Chicago mayor Rahm Emanuel floats ordinance to fast-track transit-oriented development, reduce parking minimums

Development Midwest News Transportation Urbanism
Currently under construction, 2211 N. Milwaukee Ave. is one of several TOD projects planned near Chicago transit stations. (Brininstool + Lynch)

Currently under construction, 2211 N. Milwaukee Ave. is one of several TOD projects planned near Chicago transit stations. (Brininstool + Lynch)

This week Chicago Mayor Rahm Emanuel will push a plan to expand transit-oriented development (TOD) by easing zoning restrictions and releasing certain projects from parking requirements altogether.

The city already has an ordinance providing for transit-oriented development and, as AN has previously reported, several projects have rushed to take advantage of it. Mixed-use developments with dozens of new housing units have slashed their parking lots, avoiding a longstanding code requirement that they provide one spot for every unit by building near transit stations.

Chicago’s Metropolitan Planning Council (MPC) gave the proposed changes a favorable preliminary analysis, building off its own “TOD calculator” which the agency released recently in order to spur private developers into building on dozens of properties it labeled “ready for TOD.”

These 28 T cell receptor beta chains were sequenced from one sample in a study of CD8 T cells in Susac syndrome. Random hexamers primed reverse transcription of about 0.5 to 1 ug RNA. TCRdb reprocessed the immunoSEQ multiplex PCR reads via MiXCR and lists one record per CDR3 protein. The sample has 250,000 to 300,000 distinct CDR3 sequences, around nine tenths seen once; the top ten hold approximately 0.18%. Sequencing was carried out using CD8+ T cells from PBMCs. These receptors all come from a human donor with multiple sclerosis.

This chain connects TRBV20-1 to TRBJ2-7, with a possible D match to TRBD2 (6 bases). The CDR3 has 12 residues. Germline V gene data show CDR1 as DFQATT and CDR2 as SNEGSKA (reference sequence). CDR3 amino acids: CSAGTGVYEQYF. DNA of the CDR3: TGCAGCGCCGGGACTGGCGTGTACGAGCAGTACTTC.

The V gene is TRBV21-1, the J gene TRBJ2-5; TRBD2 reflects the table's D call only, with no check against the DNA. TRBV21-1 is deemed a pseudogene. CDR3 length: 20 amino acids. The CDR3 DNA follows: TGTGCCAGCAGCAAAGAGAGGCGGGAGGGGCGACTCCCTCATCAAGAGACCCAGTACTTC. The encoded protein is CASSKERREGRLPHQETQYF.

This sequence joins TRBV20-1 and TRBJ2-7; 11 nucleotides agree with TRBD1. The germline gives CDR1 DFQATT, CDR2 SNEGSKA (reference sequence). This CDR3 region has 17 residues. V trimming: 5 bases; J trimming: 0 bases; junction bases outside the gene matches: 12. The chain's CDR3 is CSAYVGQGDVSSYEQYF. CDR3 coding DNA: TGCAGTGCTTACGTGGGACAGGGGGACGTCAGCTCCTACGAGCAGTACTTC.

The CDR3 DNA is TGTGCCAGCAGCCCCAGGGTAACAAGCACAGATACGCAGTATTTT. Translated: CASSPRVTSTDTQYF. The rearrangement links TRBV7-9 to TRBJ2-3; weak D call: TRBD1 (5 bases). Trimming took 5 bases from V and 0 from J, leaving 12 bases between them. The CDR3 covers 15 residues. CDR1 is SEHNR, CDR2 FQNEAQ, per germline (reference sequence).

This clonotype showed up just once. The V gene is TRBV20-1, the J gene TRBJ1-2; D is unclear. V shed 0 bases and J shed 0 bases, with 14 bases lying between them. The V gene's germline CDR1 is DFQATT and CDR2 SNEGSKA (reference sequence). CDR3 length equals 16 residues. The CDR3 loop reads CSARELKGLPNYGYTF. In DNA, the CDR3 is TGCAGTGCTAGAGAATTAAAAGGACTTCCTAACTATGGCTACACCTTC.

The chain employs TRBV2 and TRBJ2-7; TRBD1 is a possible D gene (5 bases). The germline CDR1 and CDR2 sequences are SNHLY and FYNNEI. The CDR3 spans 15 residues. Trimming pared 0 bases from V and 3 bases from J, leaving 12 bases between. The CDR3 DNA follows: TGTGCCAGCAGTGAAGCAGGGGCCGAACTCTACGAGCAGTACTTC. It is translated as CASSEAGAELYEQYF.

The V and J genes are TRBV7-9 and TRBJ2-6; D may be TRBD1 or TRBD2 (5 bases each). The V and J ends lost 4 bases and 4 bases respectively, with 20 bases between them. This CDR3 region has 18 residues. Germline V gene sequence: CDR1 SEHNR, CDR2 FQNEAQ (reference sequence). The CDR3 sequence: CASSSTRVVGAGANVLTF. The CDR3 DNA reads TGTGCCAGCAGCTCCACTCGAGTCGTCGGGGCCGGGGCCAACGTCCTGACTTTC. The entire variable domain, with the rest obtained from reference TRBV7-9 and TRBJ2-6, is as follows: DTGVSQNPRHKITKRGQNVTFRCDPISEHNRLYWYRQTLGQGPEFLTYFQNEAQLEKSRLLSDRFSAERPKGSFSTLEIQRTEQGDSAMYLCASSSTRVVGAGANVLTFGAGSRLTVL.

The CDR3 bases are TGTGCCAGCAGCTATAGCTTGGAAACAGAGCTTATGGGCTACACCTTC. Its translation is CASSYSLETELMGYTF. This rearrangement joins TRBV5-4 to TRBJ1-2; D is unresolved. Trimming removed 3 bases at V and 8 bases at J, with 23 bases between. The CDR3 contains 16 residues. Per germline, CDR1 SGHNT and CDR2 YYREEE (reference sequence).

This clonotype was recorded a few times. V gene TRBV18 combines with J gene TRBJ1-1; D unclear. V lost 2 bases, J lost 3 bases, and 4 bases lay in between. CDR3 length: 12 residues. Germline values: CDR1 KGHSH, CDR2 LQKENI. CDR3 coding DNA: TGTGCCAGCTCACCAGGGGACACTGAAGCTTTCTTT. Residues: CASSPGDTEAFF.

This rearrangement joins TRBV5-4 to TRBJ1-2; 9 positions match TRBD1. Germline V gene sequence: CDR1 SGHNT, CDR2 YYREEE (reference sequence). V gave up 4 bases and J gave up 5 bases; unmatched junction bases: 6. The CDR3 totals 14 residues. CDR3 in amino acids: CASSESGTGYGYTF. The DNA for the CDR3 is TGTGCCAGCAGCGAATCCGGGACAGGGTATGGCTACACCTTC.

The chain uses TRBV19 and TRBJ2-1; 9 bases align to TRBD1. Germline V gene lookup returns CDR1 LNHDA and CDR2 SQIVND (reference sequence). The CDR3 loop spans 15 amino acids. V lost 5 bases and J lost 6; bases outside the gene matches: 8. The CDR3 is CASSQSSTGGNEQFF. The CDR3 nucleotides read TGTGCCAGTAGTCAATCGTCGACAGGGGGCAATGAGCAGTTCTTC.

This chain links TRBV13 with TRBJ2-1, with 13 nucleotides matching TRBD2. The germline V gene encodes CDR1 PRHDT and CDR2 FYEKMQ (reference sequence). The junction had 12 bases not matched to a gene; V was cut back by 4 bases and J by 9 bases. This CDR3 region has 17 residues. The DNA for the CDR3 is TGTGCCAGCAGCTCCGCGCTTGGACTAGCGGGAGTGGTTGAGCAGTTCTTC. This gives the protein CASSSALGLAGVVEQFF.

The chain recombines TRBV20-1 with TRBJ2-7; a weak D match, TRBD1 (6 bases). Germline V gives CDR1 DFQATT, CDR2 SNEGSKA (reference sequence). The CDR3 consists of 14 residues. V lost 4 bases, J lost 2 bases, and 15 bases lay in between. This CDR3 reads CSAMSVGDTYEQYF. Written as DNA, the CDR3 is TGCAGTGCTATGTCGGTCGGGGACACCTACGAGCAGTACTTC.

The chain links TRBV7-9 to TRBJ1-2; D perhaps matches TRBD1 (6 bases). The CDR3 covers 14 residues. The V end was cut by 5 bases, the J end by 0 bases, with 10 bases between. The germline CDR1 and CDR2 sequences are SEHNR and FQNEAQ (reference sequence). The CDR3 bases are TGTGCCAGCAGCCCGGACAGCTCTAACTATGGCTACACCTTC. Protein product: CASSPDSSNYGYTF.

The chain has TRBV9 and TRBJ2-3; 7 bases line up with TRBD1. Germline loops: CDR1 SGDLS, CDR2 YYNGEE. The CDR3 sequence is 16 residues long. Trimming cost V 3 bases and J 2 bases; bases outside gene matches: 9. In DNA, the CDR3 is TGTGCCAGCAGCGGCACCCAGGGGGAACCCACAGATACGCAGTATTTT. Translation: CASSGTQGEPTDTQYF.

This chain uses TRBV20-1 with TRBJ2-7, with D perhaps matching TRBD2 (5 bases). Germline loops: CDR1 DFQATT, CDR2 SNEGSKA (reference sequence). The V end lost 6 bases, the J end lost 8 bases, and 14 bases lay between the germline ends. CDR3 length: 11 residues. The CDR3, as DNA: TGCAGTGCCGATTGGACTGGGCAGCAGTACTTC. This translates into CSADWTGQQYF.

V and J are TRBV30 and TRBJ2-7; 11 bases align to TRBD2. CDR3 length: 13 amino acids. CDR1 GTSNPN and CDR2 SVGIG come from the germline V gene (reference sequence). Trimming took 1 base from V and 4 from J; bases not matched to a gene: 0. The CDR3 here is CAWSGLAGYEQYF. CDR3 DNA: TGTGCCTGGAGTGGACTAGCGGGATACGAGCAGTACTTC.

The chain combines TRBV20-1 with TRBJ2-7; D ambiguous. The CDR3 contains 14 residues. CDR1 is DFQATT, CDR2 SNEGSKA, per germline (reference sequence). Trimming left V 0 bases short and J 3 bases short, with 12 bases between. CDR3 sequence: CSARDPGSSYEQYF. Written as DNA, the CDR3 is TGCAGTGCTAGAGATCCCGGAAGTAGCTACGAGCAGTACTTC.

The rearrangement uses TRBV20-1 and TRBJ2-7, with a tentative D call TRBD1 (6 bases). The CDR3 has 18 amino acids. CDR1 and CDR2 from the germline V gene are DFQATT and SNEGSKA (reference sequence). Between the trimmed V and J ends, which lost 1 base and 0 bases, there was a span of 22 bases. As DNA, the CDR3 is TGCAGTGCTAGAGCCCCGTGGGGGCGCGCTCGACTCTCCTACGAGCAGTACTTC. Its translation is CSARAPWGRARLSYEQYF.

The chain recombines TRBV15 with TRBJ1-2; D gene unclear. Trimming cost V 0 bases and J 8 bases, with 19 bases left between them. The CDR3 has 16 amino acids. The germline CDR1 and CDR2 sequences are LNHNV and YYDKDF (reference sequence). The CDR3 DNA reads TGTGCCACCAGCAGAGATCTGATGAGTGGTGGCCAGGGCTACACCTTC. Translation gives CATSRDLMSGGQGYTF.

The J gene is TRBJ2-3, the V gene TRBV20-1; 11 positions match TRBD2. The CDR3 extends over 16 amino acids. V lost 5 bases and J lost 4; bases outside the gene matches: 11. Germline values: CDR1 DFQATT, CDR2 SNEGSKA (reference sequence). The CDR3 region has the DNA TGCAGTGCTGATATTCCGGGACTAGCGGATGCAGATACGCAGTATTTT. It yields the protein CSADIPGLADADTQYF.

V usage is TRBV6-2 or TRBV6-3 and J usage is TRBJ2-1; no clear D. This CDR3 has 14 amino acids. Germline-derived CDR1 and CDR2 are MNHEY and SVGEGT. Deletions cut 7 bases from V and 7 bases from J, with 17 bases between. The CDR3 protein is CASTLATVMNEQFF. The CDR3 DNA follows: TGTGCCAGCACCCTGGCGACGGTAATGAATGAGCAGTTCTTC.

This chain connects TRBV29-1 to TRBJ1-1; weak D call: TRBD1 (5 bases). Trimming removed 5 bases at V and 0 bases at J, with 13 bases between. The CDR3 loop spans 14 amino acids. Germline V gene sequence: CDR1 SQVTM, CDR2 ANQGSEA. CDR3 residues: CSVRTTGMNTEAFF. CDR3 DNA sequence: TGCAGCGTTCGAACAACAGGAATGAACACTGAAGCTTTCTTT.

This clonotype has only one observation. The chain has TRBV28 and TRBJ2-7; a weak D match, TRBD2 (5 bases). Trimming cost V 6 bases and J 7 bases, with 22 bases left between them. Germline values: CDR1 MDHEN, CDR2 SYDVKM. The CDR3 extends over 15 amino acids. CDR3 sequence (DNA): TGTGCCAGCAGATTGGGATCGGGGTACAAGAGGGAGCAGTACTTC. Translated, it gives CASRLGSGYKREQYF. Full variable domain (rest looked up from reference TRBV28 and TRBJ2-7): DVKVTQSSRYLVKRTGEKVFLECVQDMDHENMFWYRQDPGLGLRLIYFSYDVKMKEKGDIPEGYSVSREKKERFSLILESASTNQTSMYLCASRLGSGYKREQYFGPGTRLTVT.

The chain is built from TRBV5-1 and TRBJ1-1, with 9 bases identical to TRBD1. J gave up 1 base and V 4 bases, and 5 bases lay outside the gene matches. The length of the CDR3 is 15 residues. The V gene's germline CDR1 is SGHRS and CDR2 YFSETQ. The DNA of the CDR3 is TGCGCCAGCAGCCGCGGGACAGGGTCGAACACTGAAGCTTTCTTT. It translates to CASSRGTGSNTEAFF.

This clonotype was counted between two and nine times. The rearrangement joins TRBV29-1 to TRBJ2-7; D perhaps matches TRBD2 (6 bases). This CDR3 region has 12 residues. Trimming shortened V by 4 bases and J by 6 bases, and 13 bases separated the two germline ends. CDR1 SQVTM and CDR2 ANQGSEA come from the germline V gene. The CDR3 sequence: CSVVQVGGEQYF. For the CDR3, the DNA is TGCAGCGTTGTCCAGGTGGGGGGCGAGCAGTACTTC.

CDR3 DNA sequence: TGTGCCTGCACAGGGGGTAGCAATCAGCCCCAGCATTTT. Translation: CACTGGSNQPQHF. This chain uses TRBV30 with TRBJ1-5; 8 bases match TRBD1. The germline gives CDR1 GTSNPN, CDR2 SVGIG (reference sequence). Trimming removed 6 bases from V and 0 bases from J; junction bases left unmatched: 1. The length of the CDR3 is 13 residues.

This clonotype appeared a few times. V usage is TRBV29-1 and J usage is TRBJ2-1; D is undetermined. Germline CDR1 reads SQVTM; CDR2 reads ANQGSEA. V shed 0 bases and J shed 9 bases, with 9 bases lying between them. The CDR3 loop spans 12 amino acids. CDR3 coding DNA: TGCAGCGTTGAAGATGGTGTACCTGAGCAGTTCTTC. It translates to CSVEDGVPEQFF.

A screenshot of MPC's interactive "TOD calculator." (Metropolitan Planning Council)

A screenshot of MPC’s interactive “TOD calculator.” (Metropolitan Planning Council)

Emanuel’s new ordinance would give developers of such projects more opportunities to reduce their investment in parking. Here are the changes City Council members will vote on Wednesday, according to the mayor’s press office:

• TOD incentives will be available within an expanded radius from a transit station: up to 1,320 feet (1/4 mile) or 2,640 feet (1/2 mile) on a Pedestrian-designated street.
• A 100 percent reduction from residential parking requirements if replaced with alternative transportation options, such as a car sharing station on site, or bike parking.
• A streamlined process for accessing the minimum lot area, floor area ratio (FAR), and building height incentives by allowing developers to secure these benefits through an Administrative Adjustment from the Zoning Administrator, as opposed to a zoning map amendment by City Council under current law.
• For projects that trigger the city’s Affordable Requirements Ordinance (ARO), an additional 0.25 FAR increase (to 3.75) if the development includes half of any required affordable housing units on site, plus an additional 0.25 FAR increase (to 4.0) if the development includes all required affordable housing units on site.

(Metropolitan Planning Council) image-full
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